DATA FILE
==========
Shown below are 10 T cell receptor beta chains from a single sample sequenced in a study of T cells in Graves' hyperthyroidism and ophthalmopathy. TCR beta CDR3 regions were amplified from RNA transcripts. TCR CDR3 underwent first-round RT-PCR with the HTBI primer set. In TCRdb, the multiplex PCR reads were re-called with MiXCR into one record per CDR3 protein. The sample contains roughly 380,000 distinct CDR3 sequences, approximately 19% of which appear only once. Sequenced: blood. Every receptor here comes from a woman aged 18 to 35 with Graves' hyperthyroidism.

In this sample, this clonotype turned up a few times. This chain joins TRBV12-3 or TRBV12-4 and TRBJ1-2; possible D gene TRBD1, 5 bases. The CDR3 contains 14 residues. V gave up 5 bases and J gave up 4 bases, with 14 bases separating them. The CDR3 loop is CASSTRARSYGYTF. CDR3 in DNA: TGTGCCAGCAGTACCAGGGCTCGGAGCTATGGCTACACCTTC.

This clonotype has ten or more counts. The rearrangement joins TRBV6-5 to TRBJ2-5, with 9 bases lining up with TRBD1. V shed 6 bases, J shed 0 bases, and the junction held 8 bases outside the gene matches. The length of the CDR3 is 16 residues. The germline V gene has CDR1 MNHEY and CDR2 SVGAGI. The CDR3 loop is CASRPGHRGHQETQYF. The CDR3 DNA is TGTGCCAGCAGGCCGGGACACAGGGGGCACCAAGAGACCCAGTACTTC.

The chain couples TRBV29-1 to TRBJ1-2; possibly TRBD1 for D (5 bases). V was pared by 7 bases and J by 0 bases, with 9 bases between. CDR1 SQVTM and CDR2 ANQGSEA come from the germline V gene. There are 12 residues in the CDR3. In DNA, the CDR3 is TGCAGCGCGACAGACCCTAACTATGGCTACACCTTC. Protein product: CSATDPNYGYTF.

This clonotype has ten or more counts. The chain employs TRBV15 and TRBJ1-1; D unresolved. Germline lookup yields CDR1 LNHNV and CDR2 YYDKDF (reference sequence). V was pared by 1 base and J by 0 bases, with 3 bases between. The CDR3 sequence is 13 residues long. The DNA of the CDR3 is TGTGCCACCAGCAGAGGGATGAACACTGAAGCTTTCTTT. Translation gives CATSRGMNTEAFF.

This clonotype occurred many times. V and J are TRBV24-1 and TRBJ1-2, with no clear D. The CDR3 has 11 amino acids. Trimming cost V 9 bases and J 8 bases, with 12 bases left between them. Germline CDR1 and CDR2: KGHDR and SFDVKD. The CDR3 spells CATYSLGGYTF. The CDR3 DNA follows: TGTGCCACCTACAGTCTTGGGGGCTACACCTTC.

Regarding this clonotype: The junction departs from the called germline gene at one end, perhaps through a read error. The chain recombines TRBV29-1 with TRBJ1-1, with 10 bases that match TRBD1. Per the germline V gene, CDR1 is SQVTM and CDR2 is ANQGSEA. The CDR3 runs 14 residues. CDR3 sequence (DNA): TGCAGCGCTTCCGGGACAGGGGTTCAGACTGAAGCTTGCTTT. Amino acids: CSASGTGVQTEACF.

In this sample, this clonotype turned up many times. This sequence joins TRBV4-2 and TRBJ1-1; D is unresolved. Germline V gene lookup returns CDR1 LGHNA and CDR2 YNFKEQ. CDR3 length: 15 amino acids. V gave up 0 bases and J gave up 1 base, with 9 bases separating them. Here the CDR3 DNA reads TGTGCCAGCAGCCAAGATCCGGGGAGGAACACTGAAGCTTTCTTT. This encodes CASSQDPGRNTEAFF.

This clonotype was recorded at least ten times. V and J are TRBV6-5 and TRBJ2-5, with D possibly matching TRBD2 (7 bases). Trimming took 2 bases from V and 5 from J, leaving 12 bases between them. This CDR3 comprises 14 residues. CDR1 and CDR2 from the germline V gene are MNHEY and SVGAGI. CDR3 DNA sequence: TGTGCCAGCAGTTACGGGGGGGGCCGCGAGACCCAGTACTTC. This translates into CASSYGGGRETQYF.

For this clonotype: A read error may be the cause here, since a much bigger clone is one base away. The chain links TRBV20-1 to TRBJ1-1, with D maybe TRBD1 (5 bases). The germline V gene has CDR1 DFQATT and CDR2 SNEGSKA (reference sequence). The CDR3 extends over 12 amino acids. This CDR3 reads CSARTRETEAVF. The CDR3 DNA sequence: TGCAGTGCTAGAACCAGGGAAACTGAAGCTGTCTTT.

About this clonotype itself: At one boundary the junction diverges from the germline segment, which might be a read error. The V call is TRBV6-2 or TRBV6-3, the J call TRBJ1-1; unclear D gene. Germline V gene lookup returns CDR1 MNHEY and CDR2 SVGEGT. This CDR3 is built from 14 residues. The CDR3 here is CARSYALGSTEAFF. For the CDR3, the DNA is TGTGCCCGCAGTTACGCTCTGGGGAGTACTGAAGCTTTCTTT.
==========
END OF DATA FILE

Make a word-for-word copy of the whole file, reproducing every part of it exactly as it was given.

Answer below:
Shown below are 10 T cell receptor beta chains from a single sample sequenced in a study of T cells in Graves' hyperthyroidism and ophthalmopathy. TCR beta CDR3 regions were amplified from RNA transcripts. TCR CDR3 underwent first-round RT-PCR with the HTBI primer set. In TCRdb, the multiplex PCR reads were re-called with MiXCR into one record per CDR3 protein. The sample contains roughly 380,000 distinct CDR3 sequences, approximately 19% of which appear only once. Sequenced: blood. Every receptor here comes from a woman aged 18 to 35 with Graves' hyperthyroidism.

In this sample, this clonotype turned up a few times. This chain joins TRBV12-3 or TRBV12-4 and TRBJ1-2; possible D gene TRBD1, 5 bases. The CDR3 contains 14 residues. V gave up 5 bases and J gave up 4 bases, with 14 bases separating them. The CDR3 loop is CASSTRARSYGYTF. CDR3 in DNA: TGTGCCAGCAGTACCAGGGCTCGGAGCTATGGCTACACCTTC.

This clonotype has ten or more counts. The rearrangement joins TRBV6-5 to TRBJ2-5, with 9 bases lining up with TRBD1. V shed 6 bases, J shed 0 bases, and the junction held 8 bases outside the gene matches. The length of the CDR3 is 16 residues. The germline V gene has CDR1 MNHEY and CDR2 SVGAGI. The CDR3 loop is CASRPGHRGHQETQYF. The CDR3 DNA is TGTGCCAGCAGGCCGGGACACAGGGGGCACCAAGAGACCCAGTACTTC.

The chain couples TRBV29-1 to TRBJ1-2; possibly TRBD1 for D (5 bases). V was pared by 7 bases and J by 0 bases, with 9 bases between. CDR1 SQVTM and CDR2 ANQGSEA come from the germline V gene. There are 12 residues in the CDR3. In DNA, the CDR3 is TGCAGCGCGACAGACCCTAACTATGGCTACACCTTC. Protein product: CSATDPNYGYTF.

This clonotype has ten or more counts. The chain employs TRBV15 and TRBJ1-1; D unresolved. Germline lookup yields CDR1 LNHNV and CDR2 YYDKDF (reference sequence). V was pared by 1 base and J by 0 bases, with 3 bases between. The CDR3 sequence is 13 residues long. The DNA of the CDR3 is TGTGCCACCAGCAGAGGGATGAACACTGAAGCTTTCTTT. Translation gives CATSRGMNTEAFF.

This clonotype occurred many times. V and J are TRBV24-1 and TRBJ1-2, with no clear D. The CDR3 has 11 amino acids. Trimming cost V 9 bases and J 8 bases, with 12 bases left between them. Germline CDR1 and CDR2: KGHDR and SFDVKD. The CDR3 spells CATYSLGGYTF. The CDR3 DNA follows: TGTGCCACCTACAGTCTTGGGGGCTACACCTTC.

Regarding this clonotype: The junction departs from the called germline gene at one end, perhaps through a read error. The chain recombines TRBV29-1 with TRBJ1-1, with 10 bases that match TRBD1. Per the germline V gene, CDR1 is SQVTM and CDR2 is ANQGSEA. The CDR3 runs 14 residues. CDR3 sequence (DNA): TGCAGCGCTTCCGGGACAGGGGTTCAGACTGAAGCTTGCTTT. Amino acids: CSASGTGVQTEACF.

In this sample, this clonotype turned up many times. This sequence joins TRBV4-2 and TRBJ1-1; D is unresolved. Germline V gene lookup returns CDR1 LGHNA and CDR2 YNFKEQ. CDR3 length: 15 amino acids. V gave up 0 bases and J gave up 1 base, with 9 bases separating them. Here the CDR3 DNA reads TGTGCCAGCAGCCAAGATCCGGGGAGGAACACTGAAGCTTTCTTT. This encodes CASSQDPGRNTEAFF.

This clonotype was recorded at least ten times. V and J are TRBV6-5 and TRBJ2-5, with D possibly matching TRBD2 (7 bases). Trimming took 2 bases from V and 5 from J, leaving 12 bases between them. This CDR3 comprises 14 residues. CDR1 and CDR2 from the germline V gene are MNHEY and SVGAGI. CDR3 DNA sequence: TGTGCCAGCAGTTACGGGGGGGGCCGCGAGACCCAGTACTTC. This translates into CASSYGGGRETQYF.

For this clonotype: A read error may be the cause here, since a much bigger clone is one base away. The chain links TRBV20-1 to TRBJ1-1, with D maybe TRBD1 (5 bases). The germline V gene has CDR1 DFQATT and CDR2 SNEGSKA (reference sequence). The CDR3 extends over 12 amino acids. This CDR3 reads CSARTRETEAVF. The CDR3 DNA sequence: TGCAGTGCTAGAACCAGGGAAACTGAAGCTGTCTTT.

About this clonotype itself: At one boundary the junction diverges from the germline segment, which might be a read error. The V call is TRBV6-2 or TRBV6-3, the J call TRBJ1-1; unclear D gene. Germline V gene lookup returns CDR1 MNHEY and CDR2 SVGEGT. This CDR3 is built from 14 residues. The CDR3 here is CARSYALGSTEAFF. For the CDR3, the DNA is TGTGCCCGCAGTTACGCTCTGGGGAGTACTGAAGCTTTCTTT.